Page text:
Toward the end of September of this year I purchased four tickets to the Dixie Chicks who are playing in Portland’s Rose Garden on 11/9/06. It was a bad time for such an extravagance—hot off of an expensive journey around Europe—but I went ahead and forwarded the money to be sure we got the best seats possible, because I enjoy the Chicks. This was to be my husband’s big birthday gift. The seats were not very good, and I was disappointed that they were located where they were, while still considered “top dollar” tickets.

Today, by chance, I checked the Rose Garden website only to find tickets for the same price as ours, in a far superior location. Puzzled I phoned the Rose Garden box office and was unceremoniously told that these were newly released tickets. When I questioned what that meant I was told that it is “industry standard” practice for promoters to release better tickets close to the date of a show, and to sell them to the lucky folks who hold out. As I maneuvered the site I discovered a large block of tickets (8 seats several times over) of these so-called special releases available. It seemed unbelievable to me that such a large amount of superior seats would suddenly become available to the general public rather than people who were forced to purchase inferior seats beforehand. Shouldn’t, at the very least, an exchange policy be in effect?

When I protested that it was unfair not to provide people who had previously purchased tickets— people whose money the venue was able to sit on and utilize for well over 6 weeks—the opportunity to switch out their lesser tickets for the far superior ones now being sold for the same price, the lady at the box office laughed at me. She told me in no uncertain terms that this was just the way it was, and I could buy the better seats, but they would not credit my other tickets back.

Does this seem unfair to you? I mean, should the best seats be held back for promotional purposes, and then released to fill seats that true fans were unable to procure?

I’m eager to know how any of you feel about this, and whether this has happened to you before. Why does the overpaid entertainment industry treat its customer this way? I have grown weary of the hassle of purchasing tickets to live shows (all this work to keep scalpers from getting tickets, even while they hold back tickets for their own use). As a fan of music, the energy of a live show is fast being overshadowed by substandard acoustics, ridiculously rigid and self-serving policies such as the one outlined above, and a lack of ability to negotiate the exchange that is standard in nearly every other market industry—namely being able to fairly purchase the best product at the best available price when you make the best effort to do so.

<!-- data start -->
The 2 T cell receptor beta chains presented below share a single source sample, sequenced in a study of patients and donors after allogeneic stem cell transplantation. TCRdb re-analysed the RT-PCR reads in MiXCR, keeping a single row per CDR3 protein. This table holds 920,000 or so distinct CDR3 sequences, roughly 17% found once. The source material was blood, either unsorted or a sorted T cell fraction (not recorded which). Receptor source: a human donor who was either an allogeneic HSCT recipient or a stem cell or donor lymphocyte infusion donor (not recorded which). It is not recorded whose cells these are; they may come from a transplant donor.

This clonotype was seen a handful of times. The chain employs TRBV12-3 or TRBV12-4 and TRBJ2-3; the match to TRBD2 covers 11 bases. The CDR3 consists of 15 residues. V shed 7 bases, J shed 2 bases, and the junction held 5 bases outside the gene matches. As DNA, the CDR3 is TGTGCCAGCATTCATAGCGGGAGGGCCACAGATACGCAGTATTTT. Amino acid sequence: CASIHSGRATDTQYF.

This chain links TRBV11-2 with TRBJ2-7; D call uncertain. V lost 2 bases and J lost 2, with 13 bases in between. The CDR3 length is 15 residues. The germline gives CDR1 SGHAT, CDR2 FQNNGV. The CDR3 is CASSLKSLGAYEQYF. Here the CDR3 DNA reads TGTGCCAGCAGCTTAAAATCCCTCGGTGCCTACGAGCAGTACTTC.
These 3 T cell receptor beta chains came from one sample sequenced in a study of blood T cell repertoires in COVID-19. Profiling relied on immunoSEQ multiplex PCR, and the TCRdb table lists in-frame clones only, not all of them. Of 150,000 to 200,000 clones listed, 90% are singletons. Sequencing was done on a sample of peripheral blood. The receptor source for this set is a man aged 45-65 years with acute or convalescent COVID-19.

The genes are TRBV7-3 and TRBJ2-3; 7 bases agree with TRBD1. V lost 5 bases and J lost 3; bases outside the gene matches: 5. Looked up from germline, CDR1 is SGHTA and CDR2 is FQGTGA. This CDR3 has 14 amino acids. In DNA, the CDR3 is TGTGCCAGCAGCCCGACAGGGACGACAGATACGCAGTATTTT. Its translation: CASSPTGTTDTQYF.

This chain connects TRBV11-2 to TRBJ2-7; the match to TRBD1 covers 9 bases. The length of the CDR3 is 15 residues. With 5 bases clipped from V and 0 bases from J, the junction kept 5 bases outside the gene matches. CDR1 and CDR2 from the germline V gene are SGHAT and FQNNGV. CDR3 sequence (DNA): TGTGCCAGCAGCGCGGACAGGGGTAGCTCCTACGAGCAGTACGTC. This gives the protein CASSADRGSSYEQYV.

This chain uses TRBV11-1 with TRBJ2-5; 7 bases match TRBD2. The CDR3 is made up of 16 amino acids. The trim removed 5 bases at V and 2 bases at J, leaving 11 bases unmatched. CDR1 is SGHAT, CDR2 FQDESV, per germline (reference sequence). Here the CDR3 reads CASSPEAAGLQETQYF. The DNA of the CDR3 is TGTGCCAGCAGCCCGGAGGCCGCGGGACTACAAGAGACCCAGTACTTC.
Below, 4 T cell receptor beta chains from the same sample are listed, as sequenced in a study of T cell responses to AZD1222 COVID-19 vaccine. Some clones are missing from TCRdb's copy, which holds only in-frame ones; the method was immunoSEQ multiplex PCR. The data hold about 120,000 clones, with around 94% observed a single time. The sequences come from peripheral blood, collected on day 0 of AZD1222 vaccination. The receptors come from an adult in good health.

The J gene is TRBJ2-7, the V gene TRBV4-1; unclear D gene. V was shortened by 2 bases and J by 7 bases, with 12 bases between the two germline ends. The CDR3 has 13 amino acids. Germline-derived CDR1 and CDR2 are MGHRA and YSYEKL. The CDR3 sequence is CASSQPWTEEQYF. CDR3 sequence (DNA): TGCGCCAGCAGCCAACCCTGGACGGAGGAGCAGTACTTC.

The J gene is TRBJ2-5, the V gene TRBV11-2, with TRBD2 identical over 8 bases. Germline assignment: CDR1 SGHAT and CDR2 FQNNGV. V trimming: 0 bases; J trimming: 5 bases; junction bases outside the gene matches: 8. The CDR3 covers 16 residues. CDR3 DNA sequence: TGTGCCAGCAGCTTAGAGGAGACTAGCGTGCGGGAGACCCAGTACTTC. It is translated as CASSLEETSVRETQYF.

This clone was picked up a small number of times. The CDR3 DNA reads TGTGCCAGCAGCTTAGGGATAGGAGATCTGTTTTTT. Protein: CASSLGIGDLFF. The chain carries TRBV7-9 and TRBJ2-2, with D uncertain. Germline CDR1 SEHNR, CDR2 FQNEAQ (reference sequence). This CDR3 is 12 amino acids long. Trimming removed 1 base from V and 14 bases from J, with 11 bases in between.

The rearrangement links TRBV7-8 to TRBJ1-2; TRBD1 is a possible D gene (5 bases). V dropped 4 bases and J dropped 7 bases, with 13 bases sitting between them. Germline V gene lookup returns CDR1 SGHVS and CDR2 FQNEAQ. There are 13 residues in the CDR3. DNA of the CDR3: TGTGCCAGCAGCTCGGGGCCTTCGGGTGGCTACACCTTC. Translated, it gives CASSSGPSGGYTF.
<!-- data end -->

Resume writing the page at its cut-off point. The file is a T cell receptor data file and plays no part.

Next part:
As I understand it, the artist isn’t getting the money for these promotional tickets, the venue and the promoters are. Does anyone know the mechanics behind this process, because I’m eager to understand it.

In conclusion, as a consumer, my experience with the Rose Garden, and unfortunately the Dixie Chicks, has been seriously compromised. If I fork out over $300 for tickets to a show only to find out far better ones become available to someone who buys their ticket 6 weeks after me because the venue has decided to release them for any reason, then I just won’t support the venue (and therefore any artist I admire that plays there). A live show is a big luxury in today’s economy. And if this is how all venues work (as the Rose Garden stated to me), then I’ll go to small shows with up and coming artists—artists who will better appreciate my presence. Bye bye Rose Garden, you clearly can’t live up to the promise of your “best available” tickets, so I’ll settle for listening to my music on my iPod and watching for televised performances by my favorite artists.


PS. I should clarify that these tickets that have been released are not "kill seats," tickets held until almost the time of a sold-out concert (generally with compromised views).

Thursday, November 02, 2006

Beautiful People

My dear friend, Randine, and her daughter, Sigi. Check out Randine's art at